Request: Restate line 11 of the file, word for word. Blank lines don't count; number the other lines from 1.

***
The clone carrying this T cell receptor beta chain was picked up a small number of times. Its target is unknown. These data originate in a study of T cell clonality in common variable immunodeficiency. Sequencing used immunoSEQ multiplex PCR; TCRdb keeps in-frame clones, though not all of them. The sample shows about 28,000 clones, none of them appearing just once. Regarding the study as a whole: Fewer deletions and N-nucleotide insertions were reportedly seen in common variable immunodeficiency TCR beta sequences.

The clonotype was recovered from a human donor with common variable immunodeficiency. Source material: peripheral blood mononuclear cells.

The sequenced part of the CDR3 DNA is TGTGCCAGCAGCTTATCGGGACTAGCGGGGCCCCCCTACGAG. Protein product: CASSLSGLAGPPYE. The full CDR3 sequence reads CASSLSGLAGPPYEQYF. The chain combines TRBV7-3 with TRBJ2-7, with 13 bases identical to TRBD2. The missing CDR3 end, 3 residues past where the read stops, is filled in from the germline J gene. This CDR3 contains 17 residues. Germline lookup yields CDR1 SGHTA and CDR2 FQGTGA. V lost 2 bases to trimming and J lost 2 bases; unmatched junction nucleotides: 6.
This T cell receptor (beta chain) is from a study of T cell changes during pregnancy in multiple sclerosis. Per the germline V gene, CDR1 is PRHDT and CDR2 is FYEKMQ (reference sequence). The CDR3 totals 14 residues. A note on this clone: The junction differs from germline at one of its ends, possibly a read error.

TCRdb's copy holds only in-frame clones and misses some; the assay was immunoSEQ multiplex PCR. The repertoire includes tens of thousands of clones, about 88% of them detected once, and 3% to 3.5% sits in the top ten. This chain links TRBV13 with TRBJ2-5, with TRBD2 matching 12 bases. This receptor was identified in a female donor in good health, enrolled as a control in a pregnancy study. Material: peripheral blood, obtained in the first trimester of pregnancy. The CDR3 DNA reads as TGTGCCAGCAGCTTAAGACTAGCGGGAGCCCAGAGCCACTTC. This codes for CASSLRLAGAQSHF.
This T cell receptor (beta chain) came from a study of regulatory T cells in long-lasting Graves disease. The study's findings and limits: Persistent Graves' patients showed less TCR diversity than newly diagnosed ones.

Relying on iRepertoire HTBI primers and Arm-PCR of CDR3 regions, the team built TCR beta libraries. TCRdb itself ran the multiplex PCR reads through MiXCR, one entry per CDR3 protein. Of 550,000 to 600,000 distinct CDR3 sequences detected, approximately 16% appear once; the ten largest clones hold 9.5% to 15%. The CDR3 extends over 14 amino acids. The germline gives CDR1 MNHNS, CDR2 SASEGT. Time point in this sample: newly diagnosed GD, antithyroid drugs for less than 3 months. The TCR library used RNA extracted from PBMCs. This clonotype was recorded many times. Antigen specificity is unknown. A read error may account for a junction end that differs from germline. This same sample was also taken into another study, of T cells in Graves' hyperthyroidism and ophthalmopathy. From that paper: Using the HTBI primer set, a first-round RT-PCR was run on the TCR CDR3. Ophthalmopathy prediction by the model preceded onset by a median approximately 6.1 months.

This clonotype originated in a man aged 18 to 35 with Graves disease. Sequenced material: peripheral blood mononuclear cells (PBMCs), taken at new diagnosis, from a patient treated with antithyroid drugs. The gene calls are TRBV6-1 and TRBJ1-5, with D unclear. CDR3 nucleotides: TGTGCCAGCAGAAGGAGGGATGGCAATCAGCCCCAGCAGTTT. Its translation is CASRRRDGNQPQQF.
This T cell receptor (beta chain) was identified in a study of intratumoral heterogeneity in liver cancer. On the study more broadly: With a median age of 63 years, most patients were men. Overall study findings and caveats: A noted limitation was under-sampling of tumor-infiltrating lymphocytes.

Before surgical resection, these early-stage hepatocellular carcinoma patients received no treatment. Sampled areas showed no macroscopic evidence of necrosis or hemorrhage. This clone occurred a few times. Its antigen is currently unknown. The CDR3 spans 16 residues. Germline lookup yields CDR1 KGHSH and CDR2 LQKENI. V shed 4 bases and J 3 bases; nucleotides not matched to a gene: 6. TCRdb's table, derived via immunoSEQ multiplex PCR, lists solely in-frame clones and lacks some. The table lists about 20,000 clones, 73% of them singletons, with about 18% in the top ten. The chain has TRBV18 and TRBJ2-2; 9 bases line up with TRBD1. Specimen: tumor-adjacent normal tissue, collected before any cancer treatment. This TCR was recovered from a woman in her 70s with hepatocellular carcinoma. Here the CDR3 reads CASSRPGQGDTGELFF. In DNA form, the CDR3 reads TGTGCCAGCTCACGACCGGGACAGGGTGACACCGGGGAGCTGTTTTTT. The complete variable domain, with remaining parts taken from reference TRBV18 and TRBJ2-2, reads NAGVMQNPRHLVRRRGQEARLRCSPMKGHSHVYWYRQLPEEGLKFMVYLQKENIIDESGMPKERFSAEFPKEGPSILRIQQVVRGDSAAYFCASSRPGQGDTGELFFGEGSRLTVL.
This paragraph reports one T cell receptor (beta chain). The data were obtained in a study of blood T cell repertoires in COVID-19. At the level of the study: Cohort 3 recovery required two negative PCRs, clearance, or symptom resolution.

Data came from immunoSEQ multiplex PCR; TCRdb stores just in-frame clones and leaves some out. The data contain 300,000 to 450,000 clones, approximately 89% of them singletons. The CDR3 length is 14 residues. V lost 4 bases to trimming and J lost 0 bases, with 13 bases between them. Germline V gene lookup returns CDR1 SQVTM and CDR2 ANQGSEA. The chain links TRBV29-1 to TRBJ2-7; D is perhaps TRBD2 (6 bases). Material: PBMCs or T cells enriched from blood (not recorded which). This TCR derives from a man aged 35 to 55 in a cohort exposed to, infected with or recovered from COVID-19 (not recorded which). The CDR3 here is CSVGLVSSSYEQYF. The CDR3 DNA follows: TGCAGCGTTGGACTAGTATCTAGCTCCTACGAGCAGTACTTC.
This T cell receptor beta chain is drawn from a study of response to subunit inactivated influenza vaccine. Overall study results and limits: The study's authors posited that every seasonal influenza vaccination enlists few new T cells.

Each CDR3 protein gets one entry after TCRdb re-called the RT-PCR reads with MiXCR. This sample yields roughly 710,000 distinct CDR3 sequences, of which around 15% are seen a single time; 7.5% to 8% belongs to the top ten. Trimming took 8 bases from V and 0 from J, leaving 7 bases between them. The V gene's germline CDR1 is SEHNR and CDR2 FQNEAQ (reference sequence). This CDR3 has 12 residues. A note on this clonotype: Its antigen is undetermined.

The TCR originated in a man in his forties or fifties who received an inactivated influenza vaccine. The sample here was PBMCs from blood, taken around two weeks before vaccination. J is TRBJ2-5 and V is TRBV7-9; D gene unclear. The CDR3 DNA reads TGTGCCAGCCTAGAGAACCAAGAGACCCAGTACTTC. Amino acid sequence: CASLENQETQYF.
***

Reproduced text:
This paragraph reports one T cell receptor (beta chain). The data were obtained in a study of blood T cell repertoires in COVID-19. At the level of the study: Cohort 3 recovery required two negative PCRs, clearance, or symptom resolution.